675km Dauphin to Baudette
“Raindrops keep fallin’ on my head
And just like the guy whose feet are too big for his bed
Nothin’ seems to fit
Those raindrops are fallin’ on my head, they keep fallin’
So I just did me some talkin’ to the sun
And I said I didn’t like the way he got things done
Sleepin’ on the job
Those raindrops are fallin’ on my head, they keep fallin’
But there’s one thing I know
The blues they send to meet me won’t defeat me
It won’t be long till happiness steps up to greet me”
It’s 6am on Friday and rain is drumming away on our tent. At first we try denial. We roll over and simply hope it will go away. It rained two days ago as well and we weren’t impressed. An hour later and the rain is still coming down. The radio confirms our worst fears.
“Expect rain all day long,” says the weather forecaster. “And it’s been the worst summer on record here in Manitoba. That’s 8 straight months of below average temperatures,” he adds for good measure.
The morning radio show hosts chatter away about the good side of the unusually damp weather. There are fewer mosquitoes and libraries are busy like never before. Meanwhile, we discuss our options over granola and coffee. Being cooped up in a tent all day in a rustic campground is hardly attractive. We poke our noses outside. Maybe it’s not quite as bad as we thought – a little wet, but that’s what raincoats are for, right? We decide to make a go of it.
An hour down the road and the rain is still coming down but with 3 layers of clothing on we’re warm enough and trying our best to keep our spirits up. We tell silly jokes. We remember all the other days we cycled in the rain. And then we make up bad country music songs and sing them in our best twangy western accent. Happily we’re in the middle of nowhere and there’s no one around who has to suffer through our performance.
The wind decides to join in the fun and soon it’s too noisy to talk through the blustery gale. When we spot a convenience store we’re elated and we rush inside, dripping a small stream of water behind us. Heads turn. The next man in the door takes the attention off us by loudly asking, “Does anyone know how to turn off the tap out there?” Everyone is sick of the rain.
We fix our eyes on the coffee machine and then the fried chicken – not normally a meal we’d go for but anything will do if it lets us sit at the tables for an hour or so to dry out. As we wring the water out of our gloves, the owners chat to us between customers. They’ve owned this place for 20 years. “Well, actually, the bank still owns most of it,” they say. And apparently business isn’t too bad, being at the junction of two highways. “Just watch out when you cross that intersection,” they warn us. “Folks don’t always notice the stop sign.”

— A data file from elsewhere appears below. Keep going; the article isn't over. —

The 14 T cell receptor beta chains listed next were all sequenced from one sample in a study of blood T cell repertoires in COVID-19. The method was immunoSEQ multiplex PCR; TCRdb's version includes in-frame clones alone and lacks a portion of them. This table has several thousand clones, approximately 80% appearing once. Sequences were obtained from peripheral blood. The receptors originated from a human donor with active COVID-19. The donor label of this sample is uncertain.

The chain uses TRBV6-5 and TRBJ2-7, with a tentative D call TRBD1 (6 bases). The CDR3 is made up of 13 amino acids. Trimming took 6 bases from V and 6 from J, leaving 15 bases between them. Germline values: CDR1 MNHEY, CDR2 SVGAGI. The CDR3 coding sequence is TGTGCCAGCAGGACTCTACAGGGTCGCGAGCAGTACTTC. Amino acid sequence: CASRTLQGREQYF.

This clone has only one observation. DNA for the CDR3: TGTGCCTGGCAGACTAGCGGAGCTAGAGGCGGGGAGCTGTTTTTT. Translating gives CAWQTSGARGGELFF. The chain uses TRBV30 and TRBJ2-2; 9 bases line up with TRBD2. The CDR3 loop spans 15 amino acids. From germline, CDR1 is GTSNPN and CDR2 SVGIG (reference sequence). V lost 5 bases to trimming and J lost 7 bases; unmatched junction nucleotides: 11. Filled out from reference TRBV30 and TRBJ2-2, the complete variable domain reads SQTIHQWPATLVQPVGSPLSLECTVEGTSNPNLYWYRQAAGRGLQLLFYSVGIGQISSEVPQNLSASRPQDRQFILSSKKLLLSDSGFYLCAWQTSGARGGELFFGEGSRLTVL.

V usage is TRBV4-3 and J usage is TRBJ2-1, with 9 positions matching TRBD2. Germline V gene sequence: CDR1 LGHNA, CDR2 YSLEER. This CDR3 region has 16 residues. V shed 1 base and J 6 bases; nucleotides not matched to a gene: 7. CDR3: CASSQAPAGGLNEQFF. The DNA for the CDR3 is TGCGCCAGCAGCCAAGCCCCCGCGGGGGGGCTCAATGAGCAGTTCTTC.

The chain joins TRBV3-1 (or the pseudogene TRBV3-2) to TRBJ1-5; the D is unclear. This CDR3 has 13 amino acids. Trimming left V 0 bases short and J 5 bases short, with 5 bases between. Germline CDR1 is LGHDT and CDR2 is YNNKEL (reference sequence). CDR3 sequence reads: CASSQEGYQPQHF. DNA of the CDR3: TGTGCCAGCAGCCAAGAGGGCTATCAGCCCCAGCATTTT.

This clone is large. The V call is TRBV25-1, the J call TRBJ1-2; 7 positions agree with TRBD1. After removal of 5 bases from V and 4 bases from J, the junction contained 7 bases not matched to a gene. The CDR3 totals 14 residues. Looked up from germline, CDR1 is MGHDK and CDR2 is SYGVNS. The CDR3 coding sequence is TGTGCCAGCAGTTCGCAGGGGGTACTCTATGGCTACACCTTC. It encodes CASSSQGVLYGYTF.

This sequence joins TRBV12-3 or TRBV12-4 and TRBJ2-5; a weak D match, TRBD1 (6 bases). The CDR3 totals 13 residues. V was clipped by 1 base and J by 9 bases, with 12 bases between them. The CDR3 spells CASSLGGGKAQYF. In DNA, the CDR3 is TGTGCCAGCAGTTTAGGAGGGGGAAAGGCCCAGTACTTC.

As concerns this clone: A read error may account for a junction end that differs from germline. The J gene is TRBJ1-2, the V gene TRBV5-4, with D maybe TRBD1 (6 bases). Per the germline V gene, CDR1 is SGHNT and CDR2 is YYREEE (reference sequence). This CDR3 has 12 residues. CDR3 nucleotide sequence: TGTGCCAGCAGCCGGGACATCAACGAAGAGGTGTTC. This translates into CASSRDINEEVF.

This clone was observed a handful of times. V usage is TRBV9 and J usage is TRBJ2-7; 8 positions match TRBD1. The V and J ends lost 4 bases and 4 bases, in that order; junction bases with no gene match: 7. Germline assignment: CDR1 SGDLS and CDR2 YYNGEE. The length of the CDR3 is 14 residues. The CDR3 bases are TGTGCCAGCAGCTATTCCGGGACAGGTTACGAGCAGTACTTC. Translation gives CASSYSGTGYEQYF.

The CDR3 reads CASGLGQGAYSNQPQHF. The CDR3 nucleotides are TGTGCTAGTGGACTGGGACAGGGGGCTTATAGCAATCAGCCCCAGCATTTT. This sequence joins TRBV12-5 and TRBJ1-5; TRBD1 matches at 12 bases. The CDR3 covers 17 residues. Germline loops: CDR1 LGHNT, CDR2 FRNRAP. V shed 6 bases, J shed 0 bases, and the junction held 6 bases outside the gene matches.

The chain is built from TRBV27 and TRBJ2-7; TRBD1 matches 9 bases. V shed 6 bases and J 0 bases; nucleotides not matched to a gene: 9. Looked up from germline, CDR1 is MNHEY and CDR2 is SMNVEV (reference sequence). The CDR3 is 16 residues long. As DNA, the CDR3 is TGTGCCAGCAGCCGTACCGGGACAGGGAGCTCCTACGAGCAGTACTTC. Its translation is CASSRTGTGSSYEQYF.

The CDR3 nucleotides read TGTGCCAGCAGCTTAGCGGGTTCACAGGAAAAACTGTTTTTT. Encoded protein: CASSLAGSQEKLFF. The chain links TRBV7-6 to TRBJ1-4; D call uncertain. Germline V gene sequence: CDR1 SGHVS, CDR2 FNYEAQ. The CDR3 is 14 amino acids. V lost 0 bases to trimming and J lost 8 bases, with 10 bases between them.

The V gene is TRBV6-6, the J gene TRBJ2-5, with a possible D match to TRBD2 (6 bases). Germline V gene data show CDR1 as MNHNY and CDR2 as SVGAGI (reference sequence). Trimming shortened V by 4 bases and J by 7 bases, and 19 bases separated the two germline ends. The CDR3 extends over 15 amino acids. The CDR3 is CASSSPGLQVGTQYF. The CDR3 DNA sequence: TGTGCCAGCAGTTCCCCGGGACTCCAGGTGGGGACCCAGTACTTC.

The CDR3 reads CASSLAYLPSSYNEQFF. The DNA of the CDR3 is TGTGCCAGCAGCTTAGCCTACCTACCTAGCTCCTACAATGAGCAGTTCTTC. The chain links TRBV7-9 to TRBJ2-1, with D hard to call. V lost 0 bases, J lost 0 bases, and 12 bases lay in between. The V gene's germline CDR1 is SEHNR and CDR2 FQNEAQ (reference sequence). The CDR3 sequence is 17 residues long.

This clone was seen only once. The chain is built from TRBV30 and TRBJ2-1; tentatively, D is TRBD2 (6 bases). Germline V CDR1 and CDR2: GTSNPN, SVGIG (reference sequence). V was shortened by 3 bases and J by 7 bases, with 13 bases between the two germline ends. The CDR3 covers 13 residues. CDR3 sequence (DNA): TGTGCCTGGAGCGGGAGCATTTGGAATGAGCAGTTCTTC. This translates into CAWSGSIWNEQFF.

The rain doesn’t slow at all over lunch so when we finally venture outside again we’re soaked within minutes and by the time we reach Arborg – some 70km down the road from where we started that morning – we see a hotel and our dedication to budget living totally crumbles.
Well, Andrew holds out a little bit. “We just need to….” his voice trails off. “I mean, money. We need to be careful.” He’s looking at me. I am resolute. We are going in that hotel. We can’t camp with wet clothes and a wet tent and nowhere to dry out or eat or cook. “Let me just check it out,” I say. It’s $55 and clean – a bargain in Canada. By now, Andrew has totally come around. “Fine!” he says, more eager to get in the door than I am. Soon we are spread out on the bed, watching mediocre cable TV with the heater on full blast. Life is wonderful again.
The next few days pass by in a blur. A tailwind sweeps us into Gimli – home of Canada’s largest Icelandic community – and we aren’t going to stay but we do have a phone number of friends of friends who offered us a place for the night. Maybe we can just go for coffee. We call them and make plans to meet. It doesn’t take long for Sarah and Carry to win us over with their tales of touring in Britain in the 1980s and soon they’ve convinced us to stay. We enjoy a tour of the town and the Icelandic festival with them, a stellar Sunday morning breakfast and then we’re off again, determined to make a bit of time. It’s already August and winter is coming. We have many miles left to cover.
We fly through Birds Hill Provincial Park, where a man named Ed quizzes us all about bike touring and shares his dream to do a big trip too one day, and on to the hamlet of Landmark, where a bakery owner opens his shop just for us and sells us cinnamon rolls and cookies at half price. As we’re leaving, he slips a chicken pot pie into our hands. Free.
“How in the world are we going to cook it?” we ask each other as we ride through Steinbach and on to Zhoda, where we stop at a scrap yard to ask for water. “Oh that’s easy,” says the lady, giving us directions on how to cook a pie in a frying pan as she reaches for the garden hose. She’s right on the mark and that night we tuck into one of the best meals we’ve had on the road – perfectly browned chicken pot pie.
The winds are still on our back on Tuesday and our day is filled with more interesting encounters. There’s the couple we met in a rest area who tell us all about dehydrating food (they make all their own meals for long canoe trips) and hunting for grouse and then there’s Bailey, a fellow cyclist who caught up to us on one of his training rides and goes to Italy every year to stay in a hotel just for cyclists.
By that evening we’re across the border, once again in a hassle-free crossing where no one seems to care at all about all our bags or the fact that we haven’t showered in 3 days, and camping in Minnesota. As long as the winds keep blowing from the northwest we’re in good shape to make speedy progress.